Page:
See also: 10 Reasons Why Federal Medical Marijuana Prohibition Is About to Go Up in Smoke
Or, how about this? A ‘Drugged Driver’ Who Wasn’t Avoids Prison in Pedestrian’s Death
Then something surprising happened. Kane County State’s Attorney Joseph McMahon, after carefully considering the facts of the case, decided to drop the felony charge. “There was no evidence whatsoever of impaired driving,” McMahon told the Daily Herald. “Her THC levels were zero. The metabolite was positive. A metabolite is not what impairs someone’s ability to drive.”
Baby steps, sometimes, but real change has been happening, and it appears that maybe…
Slowly but surely, the Western world is coming down from the hallucinatory war on drugs
Slowly but surely, the Western world is coming down from the hallucinatory war on drugs. Legalisation and regulation is safer for both users and society at large. One day we will look back with amazement at the idea of handing control of potentially-dangerous markets to the most lethal gangs on earth. These small steps in Derbyshire and Durham on cannabis are one more sign of progress towards a saner world.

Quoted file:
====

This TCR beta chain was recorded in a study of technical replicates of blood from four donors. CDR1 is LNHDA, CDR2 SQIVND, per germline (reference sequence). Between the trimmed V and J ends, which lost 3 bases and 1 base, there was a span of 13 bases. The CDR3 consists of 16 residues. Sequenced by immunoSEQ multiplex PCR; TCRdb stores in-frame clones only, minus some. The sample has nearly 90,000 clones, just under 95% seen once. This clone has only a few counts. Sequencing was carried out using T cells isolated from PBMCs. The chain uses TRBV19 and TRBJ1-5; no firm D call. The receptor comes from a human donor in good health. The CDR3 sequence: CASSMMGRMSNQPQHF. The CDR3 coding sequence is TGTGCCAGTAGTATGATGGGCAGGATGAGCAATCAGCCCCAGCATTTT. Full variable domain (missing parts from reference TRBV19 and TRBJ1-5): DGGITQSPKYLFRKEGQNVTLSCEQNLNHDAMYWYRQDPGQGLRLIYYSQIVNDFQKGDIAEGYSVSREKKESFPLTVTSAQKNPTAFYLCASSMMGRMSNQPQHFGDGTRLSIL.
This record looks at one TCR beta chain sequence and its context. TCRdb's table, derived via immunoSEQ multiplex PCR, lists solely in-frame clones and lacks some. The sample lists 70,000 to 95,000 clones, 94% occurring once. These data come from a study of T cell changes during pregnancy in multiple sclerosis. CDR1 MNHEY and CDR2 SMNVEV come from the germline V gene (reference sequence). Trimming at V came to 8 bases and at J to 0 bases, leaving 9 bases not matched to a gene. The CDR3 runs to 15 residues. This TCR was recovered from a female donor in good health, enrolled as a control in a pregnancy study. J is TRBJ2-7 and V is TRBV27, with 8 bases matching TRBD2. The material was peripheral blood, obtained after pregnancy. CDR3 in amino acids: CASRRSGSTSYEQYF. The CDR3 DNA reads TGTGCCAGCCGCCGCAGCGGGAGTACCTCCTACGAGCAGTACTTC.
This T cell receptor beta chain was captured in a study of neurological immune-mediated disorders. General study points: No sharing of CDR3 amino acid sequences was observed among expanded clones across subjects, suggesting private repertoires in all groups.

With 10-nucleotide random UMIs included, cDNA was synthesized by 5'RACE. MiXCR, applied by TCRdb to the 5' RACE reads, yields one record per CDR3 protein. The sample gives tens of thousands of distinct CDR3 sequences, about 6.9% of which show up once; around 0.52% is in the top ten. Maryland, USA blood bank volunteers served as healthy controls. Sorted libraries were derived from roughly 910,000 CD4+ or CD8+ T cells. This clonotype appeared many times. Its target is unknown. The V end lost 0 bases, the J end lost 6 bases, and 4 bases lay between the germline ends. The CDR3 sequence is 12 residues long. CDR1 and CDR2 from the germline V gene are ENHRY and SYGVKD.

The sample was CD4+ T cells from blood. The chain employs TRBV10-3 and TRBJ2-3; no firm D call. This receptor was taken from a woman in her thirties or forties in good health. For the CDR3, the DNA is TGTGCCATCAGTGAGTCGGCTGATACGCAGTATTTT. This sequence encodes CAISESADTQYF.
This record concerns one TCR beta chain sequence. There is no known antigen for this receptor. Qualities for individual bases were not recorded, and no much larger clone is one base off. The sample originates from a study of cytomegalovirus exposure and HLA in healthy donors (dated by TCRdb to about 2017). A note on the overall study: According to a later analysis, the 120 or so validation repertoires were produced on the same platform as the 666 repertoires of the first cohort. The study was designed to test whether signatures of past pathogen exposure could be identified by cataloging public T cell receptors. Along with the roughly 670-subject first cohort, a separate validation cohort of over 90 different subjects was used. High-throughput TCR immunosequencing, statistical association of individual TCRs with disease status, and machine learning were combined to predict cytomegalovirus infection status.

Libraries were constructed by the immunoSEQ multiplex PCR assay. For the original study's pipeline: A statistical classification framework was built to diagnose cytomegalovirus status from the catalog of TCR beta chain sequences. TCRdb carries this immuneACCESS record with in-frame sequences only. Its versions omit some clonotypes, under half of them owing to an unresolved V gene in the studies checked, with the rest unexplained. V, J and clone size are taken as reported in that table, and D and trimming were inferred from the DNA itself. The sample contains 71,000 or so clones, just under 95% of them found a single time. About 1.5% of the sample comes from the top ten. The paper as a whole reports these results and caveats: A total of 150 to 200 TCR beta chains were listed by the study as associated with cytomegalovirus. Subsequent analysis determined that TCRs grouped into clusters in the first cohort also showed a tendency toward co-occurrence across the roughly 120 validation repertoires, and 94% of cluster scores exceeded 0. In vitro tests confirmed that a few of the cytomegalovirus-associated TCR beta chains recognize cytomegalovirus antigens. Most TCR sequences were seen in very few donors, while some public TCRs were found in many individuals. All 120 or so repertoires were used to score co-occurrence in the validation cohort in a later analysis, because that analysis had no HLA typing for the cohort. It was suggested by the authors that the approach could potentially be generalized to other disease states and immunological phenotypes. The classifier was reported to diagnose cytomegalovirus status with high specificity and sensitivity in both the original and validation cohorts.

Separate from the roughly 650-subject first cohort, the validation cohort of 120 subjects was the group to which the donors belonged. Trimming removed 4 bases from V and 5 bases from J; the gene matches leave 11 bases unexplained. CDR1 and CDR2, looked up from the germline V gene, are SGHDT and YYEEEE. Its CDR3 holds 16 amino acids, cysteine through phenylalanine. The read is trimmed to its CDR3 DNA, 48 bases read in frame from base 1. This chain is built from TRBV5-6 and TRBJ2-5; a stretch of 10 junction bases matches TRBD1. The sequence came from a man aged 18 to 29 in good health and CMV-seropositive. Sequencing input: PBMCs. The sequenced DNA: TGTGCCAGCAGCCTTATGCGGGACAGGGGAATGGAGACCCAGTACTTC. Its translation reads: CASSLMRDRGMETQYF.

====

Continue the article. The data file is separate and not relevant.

There’s a new app available for iOS and Android called Canary that lets you test whether or not you are in shape to drive. There’s an article about it here (though with some structural problems in the article).
It’s being connected with testing whether you’re too stoned to drive, but in reality it’s a basic test of impairment, whether from marijuana, alcohol, being too tired, or anything else.
I went ahead and downloaded it and have had fun checking it out. The four tests only take a couple minutes and really do seem to be aimed at determining if you are impaired.
First, a series of six numbers wander across the screen and twirl around one at a time. You must remember them and then properly enter the six digit number. You can’t continue until you succeed.
The second test uses the ability of the phone to detect movement. You stand still with one leg extended six inches. The test sees whether you can hold still without weaving.
Third is reaction time. A series of symbols flashes randomly across the screen and there’s one of them that you must touch every time it shows up (without touching the others).
Finally, it asks you to estimate when 20 seconds has passed.
At the end of the tests, it gives you a green, yellow, or red light based on your performance. You can also set a baseline so you can compare results against your own “sober” performance.